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dc.contributor.authorOrnpreya Suptawiwaten_US
dc.contributor.authorAlita Kongchanagulen_US
dc.contributor.authorChompunuch Boonarkarten_US
dc.contributor.authorPrasert Auewarakulen_US
dc.contributor.otherMahidol Universityen_US
dc.contributor.otherFaculty of Medicine, Siriraj Hospital, Mahidol Universityen_US
dc.contributor.otherChulabhorn Royal Academyen_US
dc.identifier.citationVirus Research. Vol.250, (2018), 43-50en_US
dc.description.abstract© 2018 Elsevier B.V. It was previously shown that the seasonal H1N1 influenza virus antigenic drift occurred at a slower rate than the seasonal H3N2 virus during the first decade of the 21th century. It was hypothesized that the slower antigenic evolution led to a decrease in average ages of infection, which in turn resulted in lower level of global viral circulation. It is unclear what caused the difference between the two viruses, but a plausible explanation may be related to the fact that the H1N1 virus had been in human population for much longer than the H3N2 virus. This would suggest that H1N1 antigenic drift in an earlier period may have been different from a more recent period. To test this hypothesis, we analyzed seasonal H1N1 influenza sequences during various time periods. In comparison to more recent H1N1 virus, the older H1N1 virus during the first half of the 20th century showed evidences of higher nonsynnonymous/synonymous ration (dN/dS) in its hemagglutinin (HA) gene. We compared amino acid sequence changes in the HA epitopes for each outbreak season and found that there were less changes in later years. Amino acid sequence diversity in the epitopes as measured by sequence entropy became smaller for each passing decade. These suggest that there might be some limit to the antigenic drift. The longer an influenza virus has drifted in human population, the less flexibility it may become. With less flexibility to adapt and escape the host immunity, the virus may have to rely more on younger naïve population.en_US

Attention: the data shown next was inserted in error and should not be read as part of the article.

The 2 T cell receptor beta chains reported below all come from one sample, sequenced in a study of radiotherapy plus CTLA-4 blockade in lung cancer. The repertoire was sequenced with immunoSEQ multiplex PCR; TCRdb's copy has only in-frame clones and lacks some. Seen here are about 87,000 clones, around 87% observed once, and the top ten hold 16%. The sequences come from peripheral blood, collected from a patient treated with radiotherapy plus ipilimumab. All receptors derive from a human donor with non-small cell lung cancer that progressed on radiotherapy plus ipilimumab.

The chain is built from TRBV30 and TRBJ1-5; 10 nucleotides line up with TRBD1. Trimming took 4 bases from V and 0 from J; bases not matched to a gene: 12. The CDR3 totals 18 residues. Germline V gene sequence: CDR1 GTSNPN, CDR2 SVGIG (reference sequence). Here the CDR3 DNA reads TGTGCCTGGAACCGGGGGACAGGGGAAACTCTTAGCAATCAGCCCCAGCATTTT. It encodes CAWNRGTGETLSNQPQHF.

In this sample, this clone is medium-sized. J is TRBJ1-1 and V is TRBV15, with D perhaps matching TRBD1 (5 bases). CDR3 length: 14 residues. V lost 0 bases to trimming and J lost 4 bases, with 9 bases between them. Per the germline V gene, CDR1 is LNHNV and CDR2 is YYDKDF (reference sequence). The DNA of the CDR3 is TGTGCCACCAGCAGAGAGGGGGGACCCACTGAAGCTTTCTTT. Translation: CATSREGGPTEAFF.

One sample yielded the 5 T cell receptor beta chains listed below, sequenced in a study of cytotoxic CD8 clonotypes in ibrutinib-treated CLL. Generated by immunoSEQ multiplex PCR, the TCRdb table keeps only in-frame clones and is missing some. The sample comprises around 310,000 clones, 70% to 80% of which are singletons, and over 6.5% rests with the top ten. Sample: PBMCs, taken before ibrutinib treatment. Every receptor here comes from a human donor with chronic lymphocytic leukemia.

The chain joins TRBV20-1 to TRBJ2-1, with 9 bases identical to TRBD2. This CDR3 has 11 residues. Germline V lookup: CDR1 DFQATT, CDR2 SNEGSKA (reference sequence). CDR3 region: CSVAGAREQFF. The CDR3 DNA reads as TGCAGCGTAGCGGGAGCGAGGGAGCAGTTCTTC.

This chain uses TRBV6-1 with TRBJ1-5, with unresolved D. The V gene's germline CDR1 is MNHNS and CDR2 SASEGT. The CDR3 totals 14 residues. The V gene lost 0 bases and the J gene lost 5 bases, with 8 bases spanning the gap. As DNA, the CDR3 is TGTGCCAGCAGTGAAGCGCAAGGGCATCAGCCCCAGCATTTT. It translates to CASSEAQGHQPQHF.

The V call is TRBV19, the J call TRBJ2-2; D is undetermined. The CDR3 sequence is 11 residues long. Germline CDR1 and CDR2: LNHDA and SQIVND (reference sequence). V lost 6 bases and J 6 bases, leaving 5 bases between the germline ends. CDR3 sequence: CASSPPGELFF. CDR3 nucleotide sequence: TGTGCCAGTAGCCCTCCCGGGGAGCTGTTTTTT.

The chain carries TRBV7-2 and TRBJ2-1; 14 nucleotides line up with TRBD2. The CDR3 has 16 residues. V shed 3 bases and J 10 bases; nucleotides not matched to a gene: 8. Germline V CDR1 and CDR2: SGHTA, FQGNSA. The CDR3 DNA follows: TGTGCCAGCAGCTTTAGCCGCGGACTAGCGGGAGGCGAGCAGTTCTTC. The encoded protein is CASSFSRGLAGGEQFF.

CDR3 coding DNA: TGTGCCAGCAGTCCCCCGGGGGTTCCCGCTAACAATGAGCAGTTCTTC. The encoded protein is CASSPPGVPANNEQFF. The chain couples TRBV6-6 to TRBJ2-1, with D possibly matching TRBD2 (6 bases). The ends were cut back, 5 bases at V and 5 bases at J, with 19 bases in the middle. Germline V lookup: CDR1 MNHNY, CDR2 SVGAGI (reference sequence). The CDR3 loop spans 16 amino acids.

dc.rightsMahidol Universityen_US
dc.subjectBiochemistry, Genetics and Molecular Biologyen_US
dc.subjectImmunology and Microbiologyen_US
dc.titleH1N1 seasonal influenza virus evolutionary rate changed over timeen_US
Appears in Collections:Scopus 2018

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